Tritium at Indian Point

Tritium is a naturally occurring radioactive isotope that is found in the upper reaches of the atmosphere and rarely occurs naturally on the surface of the Earth. It is produced as a byproduct in the normal operations of nuclear reactors. It has a half-life of 12 years. That means that half of it will decay in 12 years and the half left will still be fully active.

Tritium is a beta emitter. That means the weak radioactive emissions from tritium can be blocked by the skin. However, if it is inhaled or ingested it’s emissions disrupt cell functions during the ten days it takes to be excreted from the body. Gordon Edwards, a noted Canadian scientist explains it this way.

“Each radioactive particle is like a tiny time bomb, that will eventually “explode” (the industry uses the word “disintegrate”). When an atom disintegrates it gives off projectiles that can damage living cells, causing them to develop into cancers later.”

The tritium at Indian Point is concentrated in the water of the fuel pools where the highly radioactive used fuel rods were 


What to do with this contaminated water is a problem that must be solved as part of the clean up of the site. Holtec anticipates this will have to be done in August of 2023.

Holtec claims that the radioactive tritium in the pools is below the annual discharge permitted by the Nuclear Regulatory Commission. The nuclear expert on the DOB has looked at this and said it was acceptable to discharge the tritated water according to industry standards.

While mathematically accurate these calculations do not reflect the vagaries of the ebb and flow of currents in the River. Batch releases over time would seem to increase the contamination of certain areas, probably those closer to shore. The regulations do not take into consideration the seven communities that draw their water from the Hudson. Nor does it take into consideration the effects on fish, wildlife. Boaters, swimmers and the children who play on the shore are equally neglected.

Irina Rypina, a Woods Hole researcher, has completed a study about discharging tritiated water from the Pilgrim Nuclear Power Plant into Cape Cod Bay. The Hudson River and Cape Cod Bay are two very different water bodies and are not easily compared. However, currents and other natural effects were taken into account in her study. The conclusion is that further research should be done before it can be concluded that no harm is being done. A study like this for Indian Point would be very useful.

In addition to tritium, the fuel pool water has been contaminated from exposure to other highly radioactive elements from the fuel rods. It is critical to understand what is in this mixture and how other high level radioactive isotopes will be treated before any decisions are made to release it into the River.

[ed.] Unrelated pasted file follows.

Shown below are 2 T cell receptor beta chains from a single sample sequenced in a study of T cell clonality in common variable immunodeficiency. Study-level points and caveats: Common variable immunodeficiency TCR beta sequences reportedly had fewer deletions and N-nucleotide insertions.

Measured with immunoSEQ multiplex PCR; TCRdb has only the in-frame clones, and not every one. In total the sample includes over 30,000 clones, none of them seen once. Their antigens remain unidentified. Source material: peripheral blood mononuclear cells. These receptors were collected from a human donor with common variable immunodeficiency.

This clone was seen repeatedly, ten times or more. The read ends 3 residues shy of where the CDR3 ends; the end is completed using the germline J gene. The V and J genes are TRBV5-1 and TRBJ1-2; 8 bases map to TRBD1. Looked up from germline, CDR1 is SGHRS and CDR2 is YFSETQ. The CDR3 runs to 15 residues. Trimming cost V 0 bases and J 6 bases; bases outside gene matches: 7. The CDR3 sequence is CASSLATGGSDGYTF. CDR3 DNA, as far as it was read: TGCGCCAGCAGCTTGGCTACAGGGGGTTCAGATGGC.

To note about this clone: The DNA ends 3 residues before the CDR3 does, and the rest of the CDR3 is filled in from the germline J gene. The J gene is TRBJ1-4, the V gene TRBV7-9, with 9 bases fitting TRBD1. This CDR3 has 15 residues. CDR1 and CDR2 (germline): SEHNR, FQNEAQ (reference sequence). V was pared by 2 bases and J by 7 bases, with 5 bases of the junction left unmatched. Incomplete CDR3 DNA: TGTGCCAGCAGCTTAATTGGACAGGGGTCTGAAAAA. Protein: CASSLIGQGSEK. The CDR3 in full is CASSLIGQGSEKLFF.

There are other options:

The water can be evaporated, which takes a lot of electricity and releases tritium to the air.  

It can be shipped off site which means a lot of truck traffic and creates environmental justice issues that come with contaminating another community. 

It can also be stored on site and allowed to naturally decay along with other radioactive waste already stored there. Japan has held large tanks of irradiated water on site at Fukushima, so it can be done.

The Environmental Protection Agency has released a Cumulative Research Impacts study that talks about the necessity of “co-exposure to determinants of health” for communities. 

Cumulative Impacts Research (Final Report_FINAL-EPA 600-R-22-014a.pdf. p.8, 20, 27).  

The study suggests that individual acts of pollution need to be taken in a larger context and community voices listened too. 

Given all of the questions surrounding the disposal of this radioactive waste, the least harmful and most prudent way forward is a program of storage on site along with the high level radioactive fuel rods until the tritium can decay or new scientific treatments discovered. Storing the water in well designed double lined tanks for 10 half lives or 125 years would allow most of the tritium to decay. A drainage system to catch any leaks could be part of the design as was done for fuel pool 1 before it was emptied.

The Hudson River is a living ecosystem that has been repeatedly poisoned over the decades with industrial waste. It is time to stop.

Marilyn Elie

Indian Point Safe Energy Coalition


April 2023